You know those words: they are, in the strict sense, racist: like “coon,” which shouldn’t really be used at all. (“Coon” is complicated because I’ve also heard it used as slang for “raccoon,” a particularly pernicious type of vermin which runs rampant in rural areas.) I would never use “coon” when referring to someone of African-American descent, because it’s offensive, but I do use it in the expression above. There are also words like “dyke*,” which I use figuring that because I am one I’m kind of entitled to. (Although the dykes all hate me because I’m not 100% pure dyke, but that’s their problem.) There are also words like “gyp,” which has a complex usage. I think that when most people talk about “getting gypped,” they are not actually thinking about gypsies. Likewise when someone gets “Jewed out of something,” they may not be making the connection that they are perpetuating a racial slur. But the thing is, they are. It troubles me that in the twenty first century there are people who think it’s acceptable to use those words, and that people have entrenched attitudes about niggers, sand niggers, kykes, gooks, wops, and other ethnic groups. Let’s just go ahead an enforce that social inequality kids, yeah!
Living where I do, I tend to be extremely conscious of my word usage. I’d like to think that I’m also conscious because I don’t think, for example, that gypsies and Jews practice usury and cheat people out of things. I don’t think that making a generalized stereotype on the basis of an ethnic identity is particularly wise. I, for example, dislike being called a “fat American,” although I am both fat and American. This is because of all the negative baggage that goes along with that phrase, all of the cultural implications of calling someone a “fat American,” or saying that you got gypped at dinner last night. American culture and society is an amazing thing. People from all over the world live here and bring their own cultural traditions, heritage, and stereotypes with them. And our language is structured in such a way that insidious word usage like “gyp” often passes with comment. That “coon” is so ingrained in American English that it’s original meaning has been obscured with time. It troubles me to hear words like that coming out of the mouths of otherwise intelligent people, including myself.
English is a fascinating language. It’s constantly in evolution, borrowing words from other languages and coining neologisms and changing, changing every day. It’s amazing to me. It’s amazing to look at the divergence between American and British English. It’s amazing to look at dialects across the United States. But I also feel like American English is suffering a decline. That our vocabulary as a whole is shrinking rather than expanding, and shrinking in a narrow minded, isolationist way. It was very interesting to hear Mr. Bush talking in the State of the Union address about how we were not going to isolate ourselves and that isolationism was not the answer.
Which is funny, because I feel pretty fucking isolated over here. Language is an ideal tool for isolation and an “us” vrs “them” mentality. It lends itself remarkably well to entrenching ideas, doesn’t it? I feel like the United States is cutting itself off culturally, even if we may not be doing so economically, and that we are suffering for it. You can’t defeat stereotypes if you don’t have evidence to the contrary. You can’t learn new words if you can’t explore the world. You can’t learn, in general, and grow if you are limited to your own small minded nation. If you never travel to France, how are you supposed to know what a tarte tatin is? Or choucroute? How are you supposed to know about the delights of blood sausage if you can’t go to Portugal, the taste of Retsina if you have never seen Greece? How are you supposed to know that all Asians don’t look alike if you haven’t tramped around Thailand and Cambodia? The delights of sherbet if you never go to Turkey? The fact that there is an ancient Christian sect in Egpyt, the Copts, if you are afraid of the Muslims who also live there? I suspect that our isolation is partly responsible for the decline of our language, because the current administration is encouraging an “America! Fuck yeah!” mentality that doesn’t leave room for the rest of the world. West is Best! The entrenched racial stereotypes in our language allow us to dismiss cultures which are thousands of years old with a one syllable epithet. That’s a crying shame, kids.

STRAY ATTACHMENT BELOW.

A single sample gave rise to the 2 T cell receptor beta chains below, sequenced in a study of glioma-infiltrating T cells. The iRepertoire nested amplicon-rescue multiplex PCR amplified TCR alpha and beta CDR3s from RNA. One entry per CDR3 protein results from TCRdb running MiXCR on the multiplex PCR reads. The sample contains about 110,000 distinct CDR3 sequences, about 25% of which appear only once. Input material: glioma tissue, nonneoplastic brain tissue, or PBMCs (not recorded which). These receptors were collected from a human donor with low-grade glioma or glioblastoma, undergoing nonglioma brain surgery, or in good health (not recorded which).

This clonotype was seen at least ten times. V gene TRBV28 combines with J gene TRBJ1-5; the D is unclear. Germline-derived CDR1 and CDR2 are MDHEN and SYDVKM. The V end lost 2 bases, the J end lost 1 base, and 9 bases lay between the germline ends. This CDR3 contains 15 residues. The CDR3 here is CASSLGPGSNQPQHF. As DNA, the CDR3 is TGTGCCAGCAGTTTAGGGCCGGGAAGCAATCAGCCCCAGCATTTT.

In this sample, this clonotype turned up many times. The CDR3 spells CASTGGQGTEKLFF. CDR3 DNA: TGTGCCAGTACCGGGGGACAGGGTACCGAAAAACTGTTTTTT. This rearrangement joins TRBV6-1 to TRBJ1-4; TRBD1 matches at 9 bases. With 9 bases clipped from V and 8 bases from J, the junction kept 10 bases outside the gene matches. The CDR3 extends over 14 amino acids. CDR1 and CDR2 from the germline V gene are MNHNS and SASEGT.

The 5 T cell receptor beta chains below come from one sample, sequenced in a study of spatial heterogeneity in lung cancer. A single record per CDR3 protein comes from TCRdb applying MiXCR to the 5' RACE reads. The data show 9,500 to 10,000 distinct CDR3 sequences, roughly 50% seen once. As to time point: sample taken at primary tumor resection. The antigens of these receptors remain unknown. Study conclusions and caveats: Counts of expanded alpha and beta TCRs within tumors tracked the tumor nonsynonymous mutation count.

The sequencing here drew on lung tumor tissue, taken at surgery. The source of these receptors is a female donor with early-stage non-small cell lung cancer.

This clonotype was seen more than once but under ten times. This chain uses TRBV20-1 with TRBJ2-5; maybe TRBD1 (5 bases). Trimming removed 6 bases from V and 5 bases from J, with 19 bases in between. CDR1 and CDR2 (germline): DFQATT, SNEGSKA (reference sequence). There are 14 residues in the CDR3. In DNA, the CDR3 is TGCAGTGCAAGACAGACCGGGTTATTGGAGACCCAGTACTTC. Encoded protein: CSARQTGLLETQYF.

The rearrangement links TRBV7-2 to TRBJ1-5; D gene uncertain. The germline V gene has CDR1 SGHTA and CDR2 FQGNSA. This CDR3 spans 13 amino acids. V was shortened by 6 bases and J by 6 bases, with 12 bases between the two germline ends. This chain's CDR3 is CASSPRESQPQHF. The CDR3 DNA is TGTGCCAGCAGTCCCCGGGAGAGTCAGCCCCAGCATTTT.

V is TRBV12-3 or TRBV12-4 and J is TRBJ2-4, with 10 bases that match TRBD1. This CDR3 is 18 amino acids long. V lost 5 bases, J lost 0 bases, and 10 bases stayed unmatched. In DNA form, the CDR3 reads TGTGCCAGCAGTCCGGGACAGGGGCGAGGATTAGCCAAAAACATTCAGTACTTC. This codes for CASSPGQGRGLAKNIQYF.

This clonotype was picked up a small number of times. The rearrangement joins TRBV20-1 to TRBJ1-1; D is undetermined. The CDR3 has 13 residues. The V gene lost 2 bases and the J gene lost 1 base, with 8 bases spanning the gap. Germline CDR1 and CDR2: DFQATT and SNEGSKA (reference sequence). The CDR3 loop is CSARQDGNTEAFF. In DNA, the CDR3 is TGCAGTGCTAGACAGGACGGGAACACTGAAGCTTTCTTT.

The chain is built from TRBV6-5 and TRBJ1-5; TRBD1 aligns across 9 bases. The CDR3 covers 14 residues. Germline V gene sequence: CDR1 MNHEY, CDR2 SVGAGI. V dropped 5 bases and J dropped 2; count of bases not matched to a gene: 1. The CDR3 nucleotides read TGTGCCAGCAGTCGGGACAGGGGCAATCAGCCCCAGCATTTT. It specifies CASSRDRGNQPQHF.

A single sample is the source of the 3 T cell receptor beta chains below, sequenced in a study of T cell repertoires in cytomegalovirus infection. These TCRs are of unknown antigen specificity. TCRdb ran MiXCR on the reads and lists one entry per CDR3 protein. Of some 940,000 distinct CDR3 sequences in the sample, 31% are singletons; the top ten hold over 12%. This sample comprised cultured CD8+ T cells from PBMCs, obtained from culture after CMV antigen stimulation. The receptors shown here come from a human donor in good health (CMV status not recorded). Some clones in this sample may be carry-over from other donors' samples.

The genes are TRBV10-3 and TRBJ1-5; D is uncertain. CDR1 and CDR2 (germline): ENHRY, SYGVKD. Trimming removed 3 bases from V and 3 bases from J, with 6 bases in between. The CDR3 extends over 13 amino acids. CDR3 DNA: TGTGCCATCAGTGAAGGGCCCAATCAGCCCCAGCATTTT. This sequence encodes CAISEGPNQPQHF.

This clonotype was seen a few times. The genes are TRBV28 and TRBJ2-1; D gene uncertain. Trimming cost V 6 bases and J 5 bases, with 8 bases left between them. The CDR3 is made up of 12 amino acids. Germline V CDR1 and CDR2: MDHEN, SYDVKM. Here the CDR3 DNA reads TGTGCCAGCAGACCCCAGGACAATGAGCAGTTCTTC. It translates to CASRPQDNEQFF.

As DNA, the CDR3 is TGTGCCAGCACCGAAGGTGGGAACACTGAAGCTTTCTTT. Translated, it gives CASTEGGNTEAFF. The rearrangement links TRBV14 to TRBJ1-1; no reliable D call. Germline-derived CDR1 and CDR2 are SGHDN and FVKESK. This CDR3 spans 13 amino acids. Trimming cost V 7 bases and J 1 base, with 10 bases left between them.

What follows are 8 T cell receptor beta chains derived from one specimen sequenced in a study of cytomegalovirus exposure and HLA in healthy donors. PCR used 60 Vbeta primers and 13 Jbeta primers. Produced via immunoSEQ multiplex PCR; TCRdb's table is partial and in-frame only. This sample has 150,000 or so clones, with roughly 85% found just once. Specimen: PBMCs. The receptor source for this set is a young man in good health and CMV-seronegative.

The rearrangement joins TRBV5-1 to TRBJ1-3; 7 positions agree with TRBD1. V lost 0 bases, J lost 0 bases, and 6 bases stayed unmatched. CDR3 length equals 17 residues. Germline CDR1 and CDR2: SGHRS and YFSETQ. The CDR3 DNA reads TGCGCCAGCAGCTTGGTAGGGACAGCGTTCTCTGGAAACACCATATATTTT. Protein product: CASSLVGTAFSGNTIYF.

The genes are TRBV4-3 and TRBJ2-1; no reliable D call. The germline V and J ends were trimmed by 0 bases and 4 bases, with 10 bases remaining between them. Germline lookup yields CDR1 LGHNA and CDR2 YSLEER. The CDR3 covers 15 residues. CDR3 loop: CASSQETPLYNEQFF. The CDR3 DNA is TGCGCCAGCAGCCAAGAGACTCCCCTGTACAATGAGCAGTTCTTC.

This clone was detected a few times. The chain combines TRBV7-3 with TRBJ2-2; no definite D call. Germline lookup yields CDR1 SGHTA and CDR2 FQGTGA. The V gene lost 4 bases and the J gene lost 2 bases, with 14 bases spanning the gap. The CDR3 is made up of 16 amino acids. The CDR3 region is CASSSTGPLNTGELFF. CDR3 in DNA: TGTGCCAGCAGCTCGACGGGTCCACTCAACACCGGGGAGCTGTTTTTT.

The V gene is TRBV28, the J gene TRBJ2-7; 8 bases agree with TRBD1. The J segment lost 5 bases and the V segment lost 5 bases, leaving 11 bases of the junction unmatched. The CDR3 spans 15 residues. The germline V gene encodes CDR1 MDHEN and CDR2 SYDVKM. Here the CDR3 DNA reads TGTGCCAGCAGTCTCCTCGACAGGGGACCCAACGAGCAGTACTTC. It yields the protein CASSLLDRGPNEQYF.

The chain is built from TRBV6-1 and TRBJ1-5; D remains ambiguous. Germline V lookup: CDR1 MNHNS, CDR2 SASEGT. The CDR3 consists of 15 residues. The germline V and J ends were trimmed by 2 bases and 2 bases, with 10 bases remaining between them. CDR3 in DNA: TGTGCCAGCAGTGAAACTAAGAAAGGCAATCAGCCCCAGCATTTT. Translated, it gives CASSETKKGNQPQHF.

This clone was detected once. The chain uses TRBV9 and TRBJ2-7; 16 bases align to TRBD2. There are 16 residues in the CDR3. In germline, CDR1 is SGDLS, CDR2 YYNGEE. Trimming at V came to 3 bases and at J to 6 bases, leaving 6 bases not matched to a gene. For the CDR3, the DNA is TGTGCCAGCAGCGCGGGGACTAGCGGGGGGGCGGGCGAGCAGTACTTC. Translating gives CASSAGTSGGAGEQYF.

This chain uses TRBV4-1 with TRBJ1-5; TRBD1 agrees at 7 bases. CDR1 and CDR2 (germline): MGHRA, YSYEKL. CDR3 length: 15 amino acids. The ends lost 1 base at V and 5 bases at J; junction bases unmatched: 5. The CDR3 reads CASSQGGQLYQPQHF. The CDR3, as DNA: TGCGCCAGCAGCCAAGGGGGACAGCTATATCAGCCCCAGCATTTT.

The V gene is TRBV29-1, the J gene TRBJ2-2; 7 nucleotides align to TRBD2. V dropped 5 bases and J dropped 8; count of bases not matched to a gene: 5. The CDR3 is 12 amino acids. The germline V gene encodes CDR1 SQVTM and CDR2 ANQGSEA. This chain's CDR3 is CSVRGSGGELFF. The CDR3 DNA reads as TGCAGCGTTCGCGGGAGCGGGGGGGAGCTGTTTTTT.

We could all use some vocabulary expansion. It’s time to use those awesome and amazing archaic words, get them back into circulation, and raise the general tone of our English usage. Let’s banish the Jewing and “get bamboozled” and “bilked,” “cozened” or “swindled.” Let’s be victims of “flimflam” and “scams,” get “fleeced,” “misled,” or “chiseled.” Wouldn’t you rather be “diddled” than “gypped”? “Chicanery” may have taken place, you may have been “taken in” by a “scam,” but at least there were no “coons” in sight.
*Does anyone know the origins of “dyke” as slang for lesbian? A dyke is a barrier blocking a passage (I suppose for het men, lesbians are barriers to their own passages), a raised causeway, an embankment, a levee, a mass of igneous rock, and a fixture in the Dutch landscape. So what do lesbians have to do with it?